I think the key here is to do most your study and sermon development BEFORE looking at other sermons on your text. This will keep away the temptation to peek at other’s outlines. Of course, this might not be a temptation for you…you have to know yourself like Matthew shared so honestly above. Once you have an outline you feel is from the text and ready to preach, then you can move forward with your outside sermon research. This is just my take on the issue.

    Let me get even more transparent with you and confess my real question among all this is, “Why do churches with pastor’s preaching carbon copy sermons grow bigger and faster than my church where I do not preach this way?” Another blog for another day, but this is where my heart is too often. Just being honest.

  4. Oh yes, I forgot to mention…this was a topic on Rick Warren’s blog on April 26,

  5. A good litmus test is to bring these questions into the light. Isn’t it interesting how easy it is to argue the merits of something that we are unwilling to be known by others? Let us ask ourselves, what would our congregations and fellow preachers think of our undisclosed use of someone else’s material? If we are uncomfortable with that in the least, I think we have the answer.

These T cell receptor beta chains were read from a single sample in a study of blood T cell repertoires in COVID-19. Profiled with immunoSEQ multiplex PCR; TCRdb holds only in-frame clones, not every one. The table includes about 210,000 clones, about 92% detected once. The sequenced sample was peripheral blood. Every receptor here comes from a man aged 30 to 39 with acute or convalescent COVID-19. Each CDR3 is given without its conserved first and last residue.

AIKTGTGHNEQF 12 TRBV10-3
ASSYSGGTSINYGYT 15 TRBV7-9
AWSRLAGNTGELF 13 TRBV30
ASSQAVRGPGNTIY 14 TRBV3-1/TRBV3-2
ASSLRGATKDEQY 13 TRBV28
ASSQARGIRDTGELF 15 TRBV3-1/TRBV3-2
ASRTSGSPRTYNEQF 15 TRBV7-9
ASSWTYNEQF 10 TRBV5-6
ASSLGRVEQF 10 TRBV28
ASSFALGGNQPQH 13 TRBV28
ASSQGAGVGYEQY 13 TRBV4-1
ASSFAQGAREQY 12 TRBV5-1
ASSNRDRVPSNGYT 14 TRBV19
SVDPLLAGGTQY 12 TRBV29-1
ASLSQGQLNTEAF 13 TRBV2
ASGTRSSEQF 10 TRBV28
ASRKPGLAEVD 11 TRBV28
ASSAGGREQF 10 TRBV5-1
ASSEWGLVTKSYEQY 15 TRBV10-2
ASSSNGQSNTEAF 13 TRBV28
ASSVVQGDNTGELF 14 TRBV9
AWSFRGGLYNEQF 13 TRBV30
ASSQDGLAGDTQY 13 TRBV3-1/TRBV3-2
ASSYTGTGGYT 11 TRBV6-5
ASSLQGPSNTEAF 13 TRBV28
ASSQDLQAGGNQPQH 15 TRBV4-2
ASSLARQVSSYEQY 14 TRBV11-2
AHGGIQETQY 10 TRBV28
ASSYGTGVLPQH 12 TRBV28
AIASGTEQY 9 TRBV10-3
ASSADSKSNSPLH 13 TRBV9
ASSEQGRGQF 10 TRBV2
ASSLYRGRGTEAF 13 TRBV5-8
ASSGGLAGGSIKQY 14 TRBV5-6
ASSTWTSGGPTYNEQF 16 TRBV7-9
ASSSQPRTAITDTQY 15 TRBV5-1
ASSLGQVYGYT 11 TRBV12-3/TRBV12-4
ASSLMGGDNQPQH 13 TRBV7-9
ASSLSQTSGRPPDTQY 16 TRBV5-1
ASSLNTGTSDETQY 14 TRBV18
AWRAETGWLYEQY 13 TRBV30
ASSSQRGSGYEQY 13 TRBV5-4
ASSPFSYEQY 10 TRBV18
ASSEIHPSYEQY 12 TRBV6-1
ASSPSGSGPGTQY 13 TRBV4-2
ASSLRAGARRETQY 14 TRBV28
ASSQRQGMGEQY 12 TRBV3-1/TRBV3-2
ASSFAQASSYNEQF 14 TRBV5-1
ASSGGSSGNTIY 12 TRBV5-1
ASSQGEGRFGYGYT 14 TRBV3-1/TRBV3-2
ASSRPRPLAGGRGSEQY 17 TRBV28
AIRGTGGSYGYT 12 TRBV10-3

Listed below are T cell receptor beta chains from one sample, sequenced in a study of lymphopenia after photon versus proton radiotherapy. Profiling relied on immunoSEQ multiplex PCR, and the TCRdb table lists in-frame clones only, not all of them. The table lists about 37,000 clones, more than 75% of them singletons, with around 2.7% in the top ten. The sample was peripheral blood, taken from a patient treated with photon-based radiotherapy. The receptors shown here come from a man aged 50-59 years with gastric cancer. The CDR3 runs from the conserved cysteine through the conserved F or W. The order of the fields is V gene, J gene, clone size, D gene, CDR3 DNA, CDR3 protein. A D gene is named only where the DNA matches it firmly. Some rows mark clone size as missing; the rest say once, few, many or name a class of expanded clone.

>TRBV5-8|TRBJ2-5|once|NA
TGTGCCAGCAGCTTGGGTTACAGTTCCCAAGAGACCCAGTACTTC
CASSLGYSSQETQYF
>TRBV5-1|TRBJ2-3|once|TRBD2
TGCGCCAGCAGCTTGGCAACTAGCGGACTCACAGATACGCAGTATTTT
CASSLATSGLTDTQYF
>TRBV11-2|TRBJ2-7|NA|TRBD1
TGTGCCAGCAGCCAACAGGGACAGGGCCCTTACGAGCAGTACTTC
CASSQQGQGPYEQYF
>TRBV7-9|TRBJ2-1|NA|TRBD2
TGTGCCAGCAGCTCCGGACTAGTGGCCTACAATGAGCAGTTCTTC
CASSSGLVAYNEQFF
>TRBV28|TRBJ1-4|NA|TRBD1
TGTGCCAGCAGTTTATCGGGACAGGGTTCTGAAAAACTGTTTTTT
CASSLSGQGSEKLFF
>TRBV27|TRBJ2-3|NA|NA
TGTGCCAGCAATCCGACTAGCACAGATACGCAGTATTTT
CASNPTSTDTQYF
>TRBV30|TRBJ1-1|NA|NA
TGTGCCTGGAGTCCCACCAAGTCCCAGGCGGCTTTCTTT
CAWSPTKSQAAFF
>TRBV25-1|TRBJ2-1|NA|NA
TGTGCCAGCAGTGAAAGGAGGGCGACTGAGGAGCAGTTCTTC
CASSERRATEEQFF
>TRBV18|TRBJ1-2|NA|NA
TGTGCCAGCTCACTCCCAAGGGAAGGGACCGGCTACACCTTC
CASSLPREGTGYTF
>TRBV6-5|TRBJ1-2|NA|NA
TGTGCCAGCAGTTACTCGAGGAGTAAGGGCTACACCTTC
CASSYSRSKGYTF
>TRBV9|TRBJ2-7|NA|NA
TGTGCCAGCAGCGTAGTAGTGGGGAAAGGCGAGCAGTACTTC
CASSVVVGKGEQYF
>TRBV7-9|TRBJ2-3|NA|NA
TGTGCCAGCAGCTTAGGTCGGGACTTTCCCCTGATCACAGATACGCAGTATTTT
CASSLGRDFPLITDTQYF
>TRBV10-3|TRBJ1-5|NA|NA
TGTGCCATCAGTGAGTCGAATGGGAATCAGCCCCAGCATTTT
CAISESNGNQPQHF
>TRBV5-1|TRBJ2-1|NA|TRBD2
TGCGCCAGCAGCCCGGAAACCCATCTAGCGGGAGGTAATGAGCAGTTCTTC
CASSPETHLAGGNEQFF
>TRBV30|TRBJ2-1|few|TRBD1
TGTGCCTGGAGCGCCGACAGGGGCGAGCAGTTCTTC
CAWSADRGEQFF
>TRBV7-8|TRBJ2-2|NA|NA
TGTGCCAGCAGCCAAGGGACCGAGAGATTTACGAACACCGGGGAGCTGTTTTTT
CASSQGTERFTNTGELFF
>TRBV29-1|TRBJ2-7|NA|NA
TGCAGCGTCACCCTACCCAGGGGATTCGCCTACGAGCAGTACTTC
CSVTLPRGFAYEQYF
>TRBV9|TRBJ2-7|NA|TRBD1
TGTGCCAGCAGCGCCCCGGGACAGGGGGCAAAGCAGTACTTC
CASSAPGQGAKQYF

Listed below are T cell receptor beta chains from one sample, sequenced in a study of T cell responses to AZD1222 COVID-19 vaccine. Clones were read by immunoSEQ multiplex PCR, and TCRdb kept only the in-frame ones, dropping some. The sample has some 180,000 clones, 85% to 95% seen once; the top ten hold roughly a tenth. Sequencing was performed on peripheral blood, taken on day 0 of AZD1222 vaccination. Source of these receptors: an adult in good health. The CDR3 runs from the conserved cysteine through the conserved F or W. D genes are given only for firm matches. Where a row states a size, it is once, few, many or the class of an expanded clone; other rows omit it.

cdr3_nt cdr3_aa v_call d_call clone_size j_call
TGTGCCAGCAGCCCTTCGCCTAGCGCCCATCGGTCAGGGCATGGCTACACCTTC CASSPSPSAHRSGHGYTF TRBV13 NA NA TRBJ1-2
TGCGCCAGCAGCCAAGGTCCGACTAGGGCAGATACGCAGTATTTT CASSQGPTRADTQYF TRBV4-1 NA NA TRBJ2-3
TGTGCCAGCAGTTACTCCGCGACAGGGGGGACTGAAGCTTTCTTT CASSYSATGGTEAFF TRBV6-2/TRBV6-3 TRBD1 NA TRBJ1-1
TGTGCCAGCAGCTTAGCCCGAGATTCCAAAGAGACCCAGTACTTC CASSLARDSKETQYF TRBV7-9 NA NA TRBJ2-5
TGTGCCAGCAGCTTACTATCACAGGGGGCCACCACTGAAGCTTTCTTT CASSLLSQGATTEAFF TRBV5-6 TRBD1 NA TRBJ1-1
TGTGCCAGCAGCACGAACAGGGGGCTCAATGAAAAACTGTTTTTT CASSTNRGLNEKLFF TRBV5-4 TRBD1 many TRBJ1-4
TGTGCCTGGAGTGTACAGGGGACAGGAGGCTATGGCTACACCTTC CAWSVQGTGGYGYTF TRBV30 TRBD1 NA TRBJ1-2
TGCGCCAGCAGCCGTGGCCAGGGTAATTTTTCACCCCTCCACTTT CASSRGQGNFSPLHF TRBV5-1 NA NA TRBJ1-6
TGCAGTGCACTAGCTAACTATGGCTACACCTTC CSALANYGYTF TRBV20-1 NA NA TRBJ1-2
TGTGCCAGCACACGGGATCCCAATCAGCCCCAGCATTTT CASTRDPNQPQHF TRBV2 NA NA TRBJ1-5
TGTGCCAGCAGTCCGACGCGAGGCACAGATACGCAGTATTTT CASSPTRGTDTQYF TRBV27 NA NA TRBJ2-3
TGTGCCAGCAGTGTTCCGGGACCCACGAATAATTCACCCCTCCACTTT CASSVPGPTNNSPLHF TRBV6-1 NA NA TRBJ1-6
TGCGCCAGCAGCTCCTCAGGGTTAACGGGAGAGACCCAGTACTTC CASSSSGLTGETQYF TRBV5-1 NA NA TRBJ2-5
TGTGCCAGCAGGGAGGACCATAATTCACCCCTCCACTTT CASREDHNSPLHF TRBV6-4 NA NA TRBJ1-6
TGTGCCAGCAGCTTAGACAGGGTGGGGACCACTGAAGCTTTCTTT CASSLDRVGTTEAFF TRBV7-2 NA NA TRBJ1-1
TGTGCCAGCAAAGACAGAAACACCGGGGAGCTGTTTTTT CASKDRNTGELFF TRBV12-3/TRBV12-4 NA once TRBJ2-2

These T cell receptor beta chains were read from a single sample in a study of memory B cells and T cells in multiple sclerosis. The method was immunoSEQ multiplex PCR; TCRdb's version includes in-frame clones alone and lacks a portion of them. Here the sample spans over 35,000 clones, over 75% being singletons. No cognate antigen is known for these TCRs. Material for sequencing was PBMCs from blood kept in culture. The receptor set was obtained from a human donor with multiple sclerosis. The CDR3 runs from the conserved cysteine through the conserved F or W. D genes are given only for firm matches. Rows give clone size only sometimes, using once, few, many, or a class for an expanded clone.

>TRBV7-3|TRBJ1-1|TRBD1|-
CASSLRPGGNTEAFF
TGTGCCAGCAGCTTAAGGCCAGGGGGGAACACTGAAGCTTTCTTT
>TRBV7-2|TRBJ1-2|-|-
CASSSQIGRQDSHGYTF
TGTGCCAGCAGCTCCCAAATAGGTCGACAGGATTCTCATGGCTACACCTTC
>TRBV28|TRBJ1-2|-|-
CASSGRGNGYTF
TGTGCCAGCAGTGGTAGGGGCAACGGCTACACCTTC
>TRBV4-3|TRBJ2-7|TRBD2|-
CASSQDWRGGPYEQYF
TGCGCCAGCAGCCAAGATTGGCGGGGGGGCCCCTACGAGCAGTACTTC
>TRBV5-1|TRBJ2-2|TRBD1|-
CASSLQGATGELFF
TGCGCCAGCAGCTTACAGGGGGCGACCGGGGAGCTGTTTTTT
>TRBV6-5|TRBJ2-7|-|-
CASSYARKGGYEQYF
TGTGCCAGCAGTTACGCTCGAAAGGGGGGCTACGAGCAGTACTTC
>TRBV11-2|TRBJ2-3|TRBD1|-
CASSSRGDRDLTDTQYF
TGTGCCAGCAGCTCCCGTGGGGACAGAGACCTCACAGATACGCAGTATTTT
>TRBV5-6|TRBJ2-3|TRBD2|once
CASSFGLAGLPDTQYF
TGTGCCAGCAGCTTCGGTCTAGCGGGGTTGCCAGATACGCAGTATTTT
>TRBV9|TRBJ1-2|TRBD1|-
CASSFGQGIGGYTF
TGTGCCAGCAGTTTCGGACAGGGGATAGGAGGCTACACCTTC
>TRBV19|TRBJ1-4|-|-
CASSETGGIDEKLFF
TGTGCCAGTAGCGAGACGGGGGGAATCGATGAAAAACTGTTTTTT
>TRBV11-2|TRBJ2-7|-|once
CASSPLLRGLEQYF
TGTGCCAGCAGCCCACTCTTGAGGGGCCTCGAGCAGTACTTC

Now, if we could just become more conscience that we do everything un-hidden before the face of the Holy and Righteous Eternal Judge (coram Deo). I am saddened that I myself find the scenario of my behavior being exposed to the congregation as a better prod than the far more penetrating gaze of the Lord. But that’s a different topic.

  6. Hey, I am new to blogging, so it is really exciting to hear good, honest discussion like this. I TOTALLY agree that we are responsible to “bake our own bread” as Brian wrote (see, there I go giving credit 😉 ). This has, for a long time, been a serious issue to me. I find the thought that a person would present as their own, what they have not gleaned reprehensible. Giving proper credit is a very simple and quick thing. I have (one time) used another person’s outline. It took me less than one minute to address the issue and explain that I thought this particular outline was so good that I wanted to use it (even there, I tailored it to the congregation). If we ever feel led to use another’s outline, I believe it is a matter of integrity to give proper credit. I also have to ask why a person wouldn’t want to? It makes no sense to me that anyone would not want to give credit, unless they feel like it would not be acceptable. If so, then why do it? Finally, I find the “nothing new” argument to be nonsensical. I feel like I’m rambling at this point, so I shall be silent after another, Amen!

    Ok, just ONE more… Amen!!!